Deputy Vice-Chancellor, paragraph 3.6 notes that the results of the Postgraduate Research Experience Survey gave cause for concern, in that Cambridge graduate students’ expectations were, in a number of areas, met less well than the sector-wide average, particularly in relation to ‘supervisory support and guidance’. This fails to surprise me. I know from speaking to my colleagues in many Departments that we have very serious problems in this area, and they are getting worse.

The specific aspect that I personally encounter most often is the lack of support provided by this University for the teaching of basic ‘transferable’ skills which, in the areas I see, are typically mathematical. Students can often get a first-class degree in many subjects, including economics, biology, and even physical sciences, with very limited mathematical skills, but then may need those skills for their research. This problem is widespread, serious, and increasing; indeed, some undergraduate courses are now having to include some remedial mathematics or science teaching.

As an example, some of the courses I teach are on mathematical computation. Even a few years ago, I could expect students not to know the fairly advanced mathematics associated with some of those topics, but recently it has been common for them to lack even basic mathematical skills. An actual example is that I now need to start a course of computational linear algebra by ‘reminding’ students of basic matrix arithmetic, before I even get onto numerical linear algebra.

The General Board accepts this as its responsibility, together with the Board of Graduate Studies and Senior Tutors’ Committee, in paragraphs 6 to 8 of the Teaching and Learning Strategy, 2009–12, referred to in paragraph 3.3 of this Report, and it is very briefly referred to on page 4 of the progress report on the action plan. Unfortunately, this issue was completely omitted from the Teaching and Learning Support Services report, dated July 2008, that seems to have been used as a basis for the Strategy.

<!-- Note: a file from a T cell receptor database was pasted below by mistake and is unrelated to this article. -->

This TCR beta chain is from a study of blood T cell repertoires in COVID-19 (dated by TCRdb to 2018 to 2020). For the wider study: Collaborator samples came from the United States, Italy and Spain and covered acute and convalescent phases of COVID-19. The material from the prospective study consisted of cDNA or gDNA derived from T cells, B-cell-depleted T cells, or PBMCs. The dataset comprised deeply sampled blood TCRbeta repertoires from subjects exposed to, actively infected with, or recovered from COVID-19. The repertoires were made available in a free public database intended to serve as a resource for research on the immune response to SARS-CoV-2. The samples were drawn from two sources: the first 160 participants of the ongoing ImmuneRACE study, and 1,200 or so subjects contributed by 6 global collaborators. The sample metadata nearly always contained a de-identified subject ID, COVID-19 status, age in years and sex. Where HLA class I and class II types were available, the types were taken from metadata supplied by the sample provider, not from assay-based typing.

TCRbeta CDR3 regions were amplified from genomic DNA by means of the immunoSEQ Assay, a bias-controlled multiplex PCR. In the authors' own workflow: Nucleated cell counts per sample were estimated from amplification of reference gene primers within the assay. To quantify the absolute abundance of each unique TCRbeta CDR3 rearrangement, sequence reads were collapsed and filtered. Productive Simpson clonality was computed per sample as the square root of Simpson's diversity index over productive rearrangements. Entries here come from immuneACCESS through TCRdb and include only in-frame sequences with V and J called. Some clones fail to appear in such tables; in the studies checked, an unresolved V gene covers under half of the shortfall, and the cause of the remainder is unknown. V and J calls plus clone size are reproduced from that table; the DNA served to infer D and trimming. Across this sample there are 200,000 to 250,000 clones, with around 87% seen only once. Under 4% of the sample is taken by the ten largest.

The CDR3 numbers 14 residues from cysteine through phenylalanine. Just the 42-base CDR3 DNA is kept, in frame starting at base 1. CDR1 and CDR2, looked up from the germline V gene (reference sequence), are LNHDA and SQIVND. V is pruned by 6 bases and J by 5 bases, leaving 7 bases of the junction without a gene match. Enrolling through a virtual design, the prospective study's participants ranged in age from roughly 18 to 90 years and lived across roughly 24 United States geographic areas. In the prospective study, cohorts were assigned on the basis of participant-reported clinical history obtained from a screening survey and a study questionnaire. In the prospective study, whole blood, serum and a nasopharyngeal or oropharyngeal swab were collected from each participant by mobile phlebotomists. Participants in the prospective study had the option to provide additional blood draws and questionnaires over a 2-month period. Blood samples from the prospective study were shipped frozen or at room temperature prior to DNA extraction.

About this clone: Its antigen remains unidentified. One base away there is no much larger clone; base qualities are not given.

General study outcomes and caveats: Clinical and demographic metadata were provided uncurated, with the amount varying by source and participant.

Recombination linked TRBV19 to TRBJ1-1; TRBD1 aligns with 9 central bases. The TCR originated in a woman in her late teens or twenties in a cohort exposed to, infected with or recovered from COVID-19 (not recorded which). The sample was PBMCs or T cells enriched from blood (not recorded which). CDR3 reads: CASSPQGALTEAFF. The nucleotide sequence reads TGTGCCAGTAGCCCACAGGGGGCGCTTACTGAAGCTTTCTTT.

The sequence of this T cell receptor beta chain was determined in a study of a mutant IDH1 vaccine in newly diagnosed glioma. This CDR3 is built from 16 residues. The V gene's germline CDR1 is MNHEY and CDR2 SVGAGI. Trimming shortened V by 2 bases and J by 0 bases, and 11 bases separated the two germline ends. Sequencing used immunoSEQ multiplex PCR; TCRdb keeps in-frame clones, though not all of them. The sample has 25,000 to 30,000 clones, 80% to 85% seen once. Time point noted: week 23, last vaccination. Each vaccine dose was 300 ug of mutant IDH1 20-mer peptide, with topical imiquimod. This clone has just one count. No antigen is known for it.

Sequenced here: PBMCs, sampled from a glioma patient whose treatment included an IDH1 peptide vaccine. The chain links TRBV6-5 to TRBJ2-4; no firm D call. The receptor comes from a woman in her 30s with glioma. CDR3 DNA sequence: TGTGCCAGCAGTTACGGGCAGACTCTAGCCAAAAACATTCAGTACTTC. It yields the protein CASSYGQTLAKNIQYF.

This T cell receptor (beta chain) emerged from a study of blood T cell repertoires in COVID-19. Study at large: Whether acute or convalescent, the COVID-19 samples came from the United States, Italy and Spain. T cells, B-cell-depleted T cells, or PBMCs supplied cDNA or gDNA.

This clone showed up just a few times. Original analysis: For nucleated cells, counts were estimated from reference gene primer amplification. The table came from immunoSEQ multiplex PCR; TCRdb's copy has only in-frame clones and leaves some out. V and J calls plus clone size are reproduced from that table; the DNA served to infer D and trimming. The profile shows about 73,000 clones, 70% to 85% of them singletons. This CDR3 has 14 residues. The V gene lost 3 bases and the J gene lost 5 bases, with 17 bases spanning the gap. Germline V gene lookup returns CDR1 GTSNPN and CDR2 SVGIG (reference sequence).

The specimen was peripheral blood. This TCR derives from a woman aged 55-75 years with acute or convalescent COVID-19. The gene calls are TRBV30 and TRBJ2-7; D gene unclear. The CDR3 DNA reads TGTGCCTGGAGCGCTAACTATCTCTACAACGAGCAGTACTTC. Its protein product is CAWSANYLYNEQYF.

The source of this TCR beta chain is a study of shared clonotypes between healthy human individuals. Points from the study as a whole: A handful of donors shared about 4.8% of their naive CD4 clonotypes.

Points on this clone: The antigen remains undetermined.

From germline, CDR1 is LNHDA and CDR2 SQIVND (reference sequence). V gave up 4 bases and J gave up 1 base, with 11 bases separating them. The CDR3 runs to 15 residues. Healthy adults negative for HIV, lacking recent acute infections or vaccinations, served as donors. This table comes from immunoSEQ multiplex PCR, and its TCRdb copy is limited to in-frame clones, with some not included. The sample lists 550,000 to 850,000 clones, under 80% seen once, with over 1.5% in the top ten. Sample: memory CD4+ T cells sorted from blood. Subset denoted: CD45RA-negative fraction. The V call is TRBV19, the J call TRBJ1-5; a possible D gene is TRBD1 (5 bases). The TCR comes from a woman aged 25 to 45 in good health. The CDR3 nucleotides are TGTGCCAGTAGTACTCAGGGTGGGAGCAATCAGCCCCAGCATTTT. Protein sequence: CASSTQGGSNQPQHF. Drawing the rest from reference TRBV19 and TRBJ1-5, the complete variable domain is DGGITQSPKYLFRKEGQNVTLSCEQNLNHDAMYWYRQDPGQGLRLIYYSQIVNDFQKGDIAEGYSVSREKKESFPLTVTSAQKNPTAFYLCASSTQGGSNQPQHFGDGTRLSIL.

However, there seems to have been no contact with those of us who actually provide such teaching, despite the situation being pointed out in the Discussion of 7 July 2009 and in other contexts. It should not be necessary to use the Freedom of Information Act to find out information that directly concerns us – or, indeed, provide the information that is needed to produce a report of reasonable quality.

Please could this situation be remedied before we have a repetition of what happened with the Teaching and Learning Support Services report?

Professor G. R. Evans:

Mr Deputy Vice-Chancellor, from the Council Report:

Public funding in the UK, including the public funding of higher education, particularly for teaching, is under huge pressure.

In the present Report, the General Board Report, at (24) we read: